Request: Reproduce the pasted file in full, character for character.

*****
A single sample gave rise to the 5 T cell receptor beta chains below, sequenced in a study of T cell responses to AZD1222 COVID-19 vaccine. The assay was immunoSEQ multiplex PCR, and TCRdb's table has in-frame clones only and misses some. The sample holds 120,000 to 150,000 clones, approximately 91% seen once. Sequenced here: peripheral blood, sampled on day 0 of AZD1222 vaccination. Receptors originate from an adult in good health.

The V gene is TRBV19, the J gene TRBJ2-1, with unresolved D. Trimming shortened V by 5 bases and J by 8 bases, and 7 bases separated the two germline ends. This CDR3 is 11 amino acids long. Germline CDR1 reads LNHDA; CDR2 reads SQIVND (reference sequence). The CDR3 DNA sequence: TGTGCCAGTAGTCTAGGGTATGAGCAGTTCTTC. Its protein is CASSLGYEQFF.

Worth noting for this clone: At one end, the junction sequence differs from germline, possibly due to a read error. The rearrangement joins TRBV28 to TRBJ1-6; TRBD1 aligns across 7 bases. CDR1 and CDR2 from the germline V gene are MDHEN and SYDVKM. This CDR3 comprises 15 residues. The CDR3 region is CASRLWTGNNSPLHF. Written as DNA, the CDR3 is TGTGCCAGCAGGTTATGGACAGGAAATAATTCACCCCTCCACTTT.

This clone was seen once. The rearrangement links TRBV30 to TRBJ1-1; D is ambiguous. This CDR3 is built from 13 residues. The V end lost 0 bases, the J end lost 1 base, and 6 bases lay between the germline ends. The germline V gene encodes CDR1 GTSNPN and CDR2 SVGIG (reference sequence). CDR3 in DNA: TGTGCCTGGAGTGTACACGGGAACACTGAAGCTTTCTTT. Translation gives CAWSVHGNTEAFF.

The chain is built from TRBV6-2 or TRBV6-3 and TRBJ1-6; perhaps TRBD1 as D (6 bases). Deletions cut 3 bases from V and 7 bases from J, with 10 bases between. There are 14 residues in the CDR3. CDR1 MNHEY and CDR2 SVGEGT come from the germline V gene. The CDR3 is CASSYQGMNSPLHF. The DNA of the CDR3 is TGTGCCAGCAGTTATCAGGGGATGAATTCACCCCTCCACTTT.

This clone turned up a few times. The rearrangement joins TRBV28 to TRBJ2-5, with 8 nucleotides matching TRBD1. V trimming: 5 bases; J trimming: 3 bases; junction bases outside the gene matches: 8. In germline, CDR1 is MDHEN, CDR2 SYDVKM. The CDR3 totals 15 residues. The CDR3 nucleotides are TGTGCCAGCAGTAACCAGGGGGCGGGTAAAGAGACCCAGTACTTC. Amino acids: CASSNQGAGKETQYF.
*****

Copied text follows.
A single sample gave rise to the 5 T cell receptor beta chains below, sequenced in a study of T cell responses to AZD1222 COVID-19 vaccine. The assay was immunoSEQ multiplex PCR, and TCRdb's table has in-frame clones only and misses some. The sample holds 120,000 to 150,000 clones, approximately 91% seen once. Sequenced here: peripheral blood, sampled on day 0 of AZD1222 vaccination. Receptors originate from an adult in good health.

The V gene is TRBV19, the J gene TRBJ2-1, with unresolved D. Trimming shortened V by 5 bases and J by 8 bases, and 7 bases separated the two germline ends. This CDR3 is 11 amino acids long. Germline CDR1 reads LNHDA; CDR2 reads SQIVND (reference sequence). The CDR3 DNA sequence: TGTGCCAGTAGTCTAGGGTATGAGCAGTTCTTC. Its protein is CASSLGYEQFF.

Worth noting for this clone: At one end, the junction sequence differs from germline, possibly due to a read error. The rearrangement joins TRBV28 to TRBJ1-6; TRBD1 aligns across 7 bases. CDR1 and CDR2 from the germline V gene are MDHEN and SYDVKM. This CDR3 comprises 15 residues. The CDR3 region is CASRLWTGNNSPLHF. Written as DNA, the CDR3 is TGTGCCAGCAGGTTATGGACAGGAAATAATTCACCCCTCCACTTT.

This clone was seen once. The rearrangement links TRBV30 to TRBJ1-1; D is ambiguous. This CDR3 is built from 13 residues. The V end lost 0 bases, the J end lost 1 base, and 6 bases lay between the germline ends. The germline V gene encodes CDR1 GTSNPN and CDR2 SVGIG (reference sequence). CDR3 in DNA: TGTGCCTGGAGTGTACACGGGAACACTGAAGCTTTCTTT. Translation gives CAWSVHGNTEAFF.

The chain is built from TRBV6-2 or TRBV6-3 and TRBJ1-6; perhaps TRBD1 as D (6 bases). Deletions cut 3 bases from V and 7 bases from J, with 10 bases between. There are 14 residues in the CDR3. CDR1 MNHEY and CDR2 SVGEGT come from the germline V gene. The CDR3 is CASSYQGMNSPLHF. The DNA of the CDR3 is TGTGCCAGCAGTTATCAGGGGATGAATTCACCCCTCCACTTT.

This clone turned up a few times. The rearrangement joins TRBV28 to TRBJ2-5, with 8 nucleotides matching TRBD1. V trimming: 5 bases; J trimming: 3 bases; junction bases outside the gene matches: 8. In germline, CDR1 is MDHEN, CDR2 SYDVKM. The CDR3 totals 15 residues. The CDR3 nucleotides are TGTGCCAGCAGTAACCAGGGGGCGGGTAAAGAGACCCAGTACTTC. Amino acids: CASSNQGAGKETQYF.